Hospital should pay fines for billing injured employee

A hospital has to pay fines for sending bills to the injured worker and a debt collection agency for treatment related to an accident at work.

At Delta County Memorial Hospital v. Industrial Claims Appeals Office, Colorado Appeals Court, Division IV, on Thursday upheld a ruling by an industrial claims panel, citing a hospital for violating state labor compensation laws.

Edith Keating worked for Bob Adams Trucking & Towing and was seriously injured while loading a pickup truck onto a tow truck in 2017. She sought compensation for workers and an administrative judge pronounced her on illness and disability; However, her employer lacked the necessary workers’ compensation insurance.

The judge ordered the company to deposit $ 130,000 with the Colorado Division of Workers Compensation to secure payment of the unpaid indemnities and benefits granted, and to submit a bond with the division for the same amount. However, it is unclear whether he paid funds to medical service providers.

Ms. Keating provided a copy of the order to the Delta County Memorial Hospital, where she had been treated, but the hospital tried to collect Ms. Keating as it had received no payment for its services. Her attorney told the hospital that it is illegal in the state for a health care provider to “charge an injured worker for work-related accident treatment services” once a claim is made. Although the hospital received this letter in April 2019 and took note of it in May, it continued its billing collection attempts in June and September 2019.

An administrative magistrate concluded that the hospital had violated state employee compensation law by sending medical bills to Ms. Keating despite being informed of the decision to indemnify her case, and imposed penalties of 750 USD per day for the period between the first invoice in June 2019 to October 2019.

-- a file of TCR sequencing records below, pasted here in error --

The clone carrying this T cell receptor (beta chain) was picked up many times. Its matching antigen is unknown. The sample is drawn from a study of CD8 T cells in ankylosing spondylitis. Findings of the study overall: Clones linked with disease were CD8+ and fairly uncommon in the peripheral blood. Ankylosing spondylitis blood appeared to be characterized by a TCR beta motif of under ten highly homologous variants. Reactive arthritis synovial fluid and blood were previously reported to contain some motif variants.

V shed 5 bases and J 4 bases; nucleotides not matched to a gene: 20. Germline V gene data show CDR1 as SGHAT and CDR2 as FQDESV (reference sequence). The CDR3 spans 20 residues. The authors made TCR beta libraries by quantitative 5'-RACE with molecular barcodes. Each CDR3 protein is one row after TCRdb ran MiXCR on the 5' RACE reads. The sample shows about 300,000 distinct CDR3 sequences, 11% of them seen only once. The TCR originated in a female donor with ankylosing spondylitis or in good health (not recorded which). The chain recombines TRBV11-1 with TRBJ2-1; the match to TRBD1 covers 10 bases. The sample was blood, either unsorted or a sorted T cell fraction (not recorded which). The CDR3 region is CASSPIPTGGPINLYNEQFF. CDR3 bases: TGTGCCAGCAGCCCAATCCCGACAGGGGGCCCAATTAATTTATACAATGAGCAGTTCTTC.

The panel upheld the decision except for the amount of the fine, stating that the hospital should only be fined for the days Ms. Keating was wrongly billed, which was eight times $ 6,000 in fines.

The hospital appealed and Ms. Keating cross-appeal against the panel’s decision, arguing that the sentence should have been higher.

The appeals court found that the panel correctly limited the penalty and confirmed the penalties for the dates the hospital billed Ms. Keating.

Although the hospital argued that due process was denied when the administrative judge examined Ms. Keating’s application for penalties and ruled on him, the appeals court rejected that argument.

Likewise, the court dismissed Ms. Keating’s appeal that the panel should charge the hospital with fines totaling $ 89,000 for continued violations, but the appeals court disagreed. However, in two cases where the hospital forwarded invoices to a debt collection company, the court added two additional billing violations.

The appeals court overturned and dismissed the case, ordering the administrative judge to add two penalties to the grand total of $ 750 each.

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